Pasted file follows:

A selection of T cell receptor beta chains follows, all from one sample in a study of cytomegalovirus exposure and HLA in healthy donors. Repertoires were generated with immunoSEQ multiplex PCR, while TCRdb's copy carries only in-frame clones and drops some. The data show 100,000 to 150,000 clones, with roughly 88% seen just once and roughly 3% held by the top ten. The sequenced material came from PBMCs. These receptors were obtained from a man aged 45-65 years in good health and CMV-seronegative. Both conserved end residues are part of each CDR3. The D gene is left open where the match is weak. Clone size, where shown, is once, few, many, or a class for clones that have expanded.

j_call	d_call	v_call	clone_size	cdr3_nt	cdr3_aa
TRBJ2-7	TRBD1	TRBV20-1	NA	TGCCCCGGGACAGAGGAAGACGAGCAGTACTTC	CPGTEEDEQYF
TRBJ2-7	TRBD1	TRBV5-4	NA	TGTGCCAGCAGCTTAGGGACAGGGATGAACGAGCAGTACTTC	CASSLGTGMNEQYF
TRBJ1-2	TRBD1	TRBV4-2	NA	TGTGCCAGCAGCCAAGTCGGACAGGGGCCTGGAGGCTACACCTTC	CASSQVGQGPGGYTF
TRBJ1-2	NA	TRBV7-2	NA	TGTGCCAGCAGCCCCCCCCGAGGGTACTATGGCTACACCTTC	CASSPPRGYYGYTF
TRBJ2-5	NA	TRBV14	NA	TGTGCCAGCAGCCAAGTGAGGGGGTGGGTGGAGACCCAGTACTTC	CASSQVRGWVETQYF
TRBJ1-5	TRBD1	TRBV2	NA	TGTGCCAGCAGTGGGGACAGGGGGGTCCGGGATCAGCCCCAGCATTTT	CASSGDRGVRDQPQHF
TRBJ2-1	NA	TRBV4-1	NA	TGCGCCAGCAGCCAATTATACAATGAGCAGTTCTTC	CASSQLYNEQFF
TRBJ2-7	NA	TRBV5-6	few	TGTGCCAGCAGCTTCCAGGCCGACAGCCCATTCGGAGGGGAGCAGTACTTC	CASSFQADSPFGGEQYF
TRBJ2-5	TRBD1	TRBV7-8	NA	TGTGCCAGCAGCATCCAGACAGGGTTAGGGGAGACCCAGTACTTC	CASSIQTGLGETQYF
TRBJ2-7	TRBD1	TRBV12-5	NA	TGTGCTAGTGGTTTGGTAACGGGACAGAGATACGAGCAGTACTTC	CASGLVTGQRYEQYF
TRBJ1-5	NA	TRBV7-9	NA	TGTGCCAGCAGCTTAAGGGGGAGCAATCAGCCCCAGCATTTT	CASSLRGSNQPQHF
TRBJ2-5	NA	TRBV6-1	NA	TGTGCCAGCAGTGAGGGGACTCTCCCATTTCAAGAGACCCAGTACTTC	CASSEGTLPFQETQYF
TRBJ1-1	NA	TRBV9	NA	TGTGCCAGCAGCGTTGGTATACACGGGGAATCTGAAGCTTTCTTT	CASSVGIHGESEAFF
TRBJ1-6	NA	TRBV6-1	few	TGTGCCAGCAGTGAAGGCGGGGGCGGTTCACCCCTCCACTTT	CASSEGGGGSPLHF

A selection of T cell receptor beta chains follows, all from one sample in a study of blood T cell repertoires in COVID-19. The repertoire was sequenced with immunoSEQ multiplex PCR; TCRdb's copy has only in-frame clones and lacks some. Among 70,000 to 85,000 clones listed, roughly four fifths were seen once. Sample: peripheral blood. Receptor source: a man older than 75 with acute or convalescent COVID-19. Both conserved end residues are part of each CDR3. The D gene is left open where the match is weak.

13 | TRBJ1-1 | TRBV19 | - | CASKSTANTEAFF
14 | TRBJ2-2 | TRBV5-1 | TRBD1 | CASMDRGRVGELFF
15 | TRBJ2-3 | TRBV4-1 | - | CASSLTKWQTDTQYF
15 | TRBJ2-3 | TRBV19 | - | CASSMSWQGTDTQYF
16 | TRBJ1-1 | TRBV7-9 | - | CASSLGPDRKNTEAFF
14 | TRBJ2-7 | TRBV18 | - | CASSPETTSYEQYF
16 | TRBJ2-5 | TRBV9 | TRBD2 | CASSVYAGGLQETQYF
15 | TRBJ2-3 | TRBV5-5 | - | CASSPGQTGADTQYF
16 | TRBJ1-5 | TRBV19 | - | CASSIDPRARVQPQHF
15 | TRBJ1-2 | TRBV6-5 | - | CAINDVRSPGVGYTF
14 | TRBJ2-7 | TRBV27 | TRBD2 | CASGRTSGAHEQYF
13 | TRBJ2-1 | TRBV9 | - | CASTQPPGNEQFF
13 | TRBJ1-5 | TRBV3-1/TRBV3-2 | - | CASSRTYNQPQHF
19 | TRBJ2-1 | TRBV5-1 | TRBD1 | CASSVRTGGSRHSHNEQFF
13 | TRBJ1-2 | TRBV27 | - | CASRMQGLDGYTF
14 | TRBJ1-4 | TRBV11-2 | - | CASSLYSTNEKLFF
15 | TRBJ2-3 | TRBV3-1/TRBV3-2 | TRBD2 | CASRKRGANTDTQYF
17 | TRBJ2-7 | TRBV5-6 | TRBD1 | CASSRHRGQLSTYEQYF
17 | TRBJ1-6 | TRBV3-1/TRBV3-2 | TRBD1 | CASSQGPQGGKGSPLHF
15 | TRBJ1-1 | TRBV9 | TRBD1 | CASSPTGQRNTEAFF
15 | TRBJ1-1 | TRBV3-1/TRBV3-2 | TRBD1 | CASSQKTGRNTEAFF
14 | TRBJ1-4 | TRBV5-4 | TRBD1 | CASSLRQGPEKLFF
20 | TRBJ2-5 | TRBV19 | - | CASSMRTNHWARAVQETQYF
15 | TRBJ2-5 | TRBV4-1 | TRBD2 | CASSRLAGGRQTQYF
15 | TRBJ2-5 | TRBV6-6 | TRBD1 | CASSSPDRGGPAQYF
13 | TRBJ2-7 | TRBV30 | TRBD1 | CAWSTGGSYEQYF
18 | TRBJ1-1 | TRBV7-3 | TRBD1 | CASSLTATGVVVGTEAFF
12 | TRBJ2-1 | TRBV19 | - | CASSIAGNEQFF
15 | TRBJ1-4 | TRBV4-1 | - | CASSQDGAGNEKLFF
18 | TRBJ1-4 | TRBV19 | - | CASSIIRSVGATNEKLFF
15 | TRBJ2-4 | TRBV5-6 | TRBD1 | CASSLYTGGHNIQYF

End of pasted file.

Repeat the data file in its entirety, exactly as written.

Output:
A selection of T cell receptor beta chains follows, all from one sample in a study of cytomegalovirus exposure and HLA in healthy donors. Repertoires were generated with immunoSEQ multiplex PCR, while TCRdb's copy carries only in-frame clones and drops some. The data show 100,000 to 150,000 clones, with roughly 88% seen just once and roughly 3% held by the top ten. The sequenced material came from PBMCs. These receptors were obtained from a man aged 45-65 years in good health and CMV-seronegative. Both conserved end residues are part of each CDR3. The D gene is left open where the match is weak. Clone size, where shown, is once, few, many, or a class for clones that have expanded.

j_call	d_call	v_call	clone_size	cdr3_nt	cdr3_aa
TRBJ2-7	TRBD1	TRBV20-1	NA	TGCCCCGGGACAGAGGAAGACGAGCAGTACTTC	CPGTEEDEQYF
TRBJ2-7	TRBD1	TRBV5-4	NA	TGTGCCAGCAGCTTAGGGACAGGGATGAACGAGCAGTACTTC	CASSLGTGMNEQYF
TRBJ1-2	TRBD1	TRBV4-2	NA	TGTGCCAGCAGCCAAGTCGGACAGGGGCCTGGAGGCTACACCTTC	CASSQVGQGPGGYTF
TRBJ1-2	NA	TRBV7-2	NA	TGTGCCAGCAGCCCCCCCCGAGGGTACTATGGCTACACCTTC	CASSPPRGYYGYTF
TRBJ2-5	NA	TRBV14	NA	TGTGCCAGCAGCCAAGTGAGGGGGTGGGTGGAGACCCAGTACTTC	CASSQVRGWVETQYF
TRBJ1-5	TRBD1	TRBV2	NA	TGTGCCAGCAGTGGGGACAGGGGGGTCCGGGATCAGCCCCAGCATTTT	CASSGDRGVRDQPQHF
TRBJ2-1	NA	TRBV4-1	NA	TGCGCCAGCAGCCAATTATACAATGAGCAGTTCTTC	CASSQLYNEQFF
TRBJ2-7	NA	TRBV5-6	few	TGTGCCAGCAGCTTCCAGGCCGACAGCCCATTCGGAGGGGAGCAGTACTTC	CASSFQADSPFGGEQYF
TRBJ2-5	TRBD1	TRBV7-8	NA	TGTGCCAGCAGCATCCAGACAGGGTTAGGGGAGACCCAGTACTTC	CASSIQTGLGETQYF
TRBJ2-7	TRBD1	TRBV12-5	NA	TGTGCTAGTGGTTTGGTAACGGGACAGAGATACGAGCAGTACTTC	CASGLVTGQRYEQYF
TRBJ1-5	NA	TRBV7-9	NA	TGTGCCAGCAGCTTAAGGGGGAGCAATCAGCCCCAGCATTTT	CASSLRGSNQPQHF
TRBJ2-5	NA	TRBV6-1	NA	TGTGCCAGCAGTGAGGGGACTCTCCCATTTCAAGAGACCCAGTACTTC	CASSEGTLPFQETQYF
TRBJ1-1	NA	TRBV9	NA	TGTGCCAGCAGCGTTGGTATACACGGGGAATCTGAAGCTTTCTTT	CASSVGIHGESEAFF
TRBJ1-6	NA	TRBV6-1	few	TGTGCCAGCAGTGAAGGCGGGGGCGGTTCACCCCTCCACTTT	CASSEGGGGSPLHF

A selection of T cell receptor beta chains follows, all from one sample in a study of blood T cell repertoires in COVID-19. The repertoire was sequenced with immunoSEQ multiplex PCR; TCRdb's copy has only in-frame clones and lacks some. Among 70,000 to 85,000 clones listed, roughly four fifths were seen once. Sample: peripheral blood. Receptor source: a man older than 75 with acute or convalescent COVID-19. Both conserved end residues are part of each CDR3. The D gene is left open where the match is weak.

13 | TRBJ1-1 | TRBV19 | - | CASKSTANTEAFF
14 | TRBJ2-2 | TRBV5-1 | TRBD1 | CASMDRGRVGELFF
15 | TRBJ2-3 | TRBV4-1 | - | CASSLTKWQTDTQYF
15 | TRBJ2-3 | TRBV19 | - | CASSMSWQGTDTQYF
16 | TRBJ1-1 | TRBV7-9 | - | CASSLGPDRKNTEAFF
14 | TRBJ2-7 | TRBV18 | - | CASSPETTSYEQYF
16 | TRBJ2-5 | TRBV9 | TRBD2 | CASSVYAGGLQETQYF
15 | TRBJ2-3 | TRBV5-5 | - | CASSPGQTGADTQYF
16 | TRBJ1-5 | TRBV19 | - | CASSIDPRARVQPQHF
15 | TRBJ1-2 | TRBV6-5 | - | CAINDVRSPGVGYTF
14 | TRBJ2-7 | TRBV27 | TRBD2 | CASGRTSGAHEQYF
13 | TRBJ2-1 | TRBV9 | - | CASTQPPGNEQFF
13 | TRBJ1-5 | TRBV3-1/TRBV3-2 | - | CASSRTYNQPQHF
19 | TRBJ2-1 | TRBV5-1 | TRBD1 | CASSVRTGGSRHSHNEQFF
13 | TRBJ1-2 | TRBV27 | - | CASRMQGLDGYTF
14 | TRBJ1-4 | TRBV11-2 | - | CASSLYSTNEKLFF
15 | TRBJ2-3 | TRBV3-1/TRBV3-2 | TRBD2 | CASRKRGANTDTQYF
17 | TRBJ2-7 | TRBV5-6 | TRBD1 | CASSRHRGQLSTYEQYF
17 | TRBJ1-6 | TRBV3-1/TRBV3-2 | TRBD1 | CASSQGPQGGKGSPLHF
15 | TRBJ1-1 | TRBV9 | TRBD1 | CASSPTGQRNTEAFF
15 | TRBJ1-1 | TRBV3-1/TRBV3-2 | TRBD1 | CASSQKTGRNTEAFF
14 | TRBJ1-4 | TRBV5-4 | TRBD1 | CASSLRQGPEKLFF
20 | TRBJ2-5 | TRBV19 | - | CASSMRTNHWARAVQETQYF
15 | TRBJ2-5 | TRBV4-1 | TRBD2 | CASSRLAGGRQTQYF
15 | TRBJ2-5 | TRBV6-6 | TRBD1 | CASSSPDRGGPAQYF
13 | TRBJ2-7 | TRBV30 | TRBD1 | CAWSTGGSYEQYF
18 | TRBJ1-1 | TRBV7-3 | TRBD1 | CASSLTATGVVVGTEAFF
12 | TRBJ2-1 | TRBV19 | - | CASSIAGNEQFF
15 | TRBJ1-4 | TRBV4-1 | - | CASSQDGAGNEKLFF
18 | TRBJ1-4 | TRBV19 | - | CASSIIRSVGATNEKLFF
15 | TRBJ2-4 | TRBV5-6 | TRBD1 | CASSLYTGGHNIQYF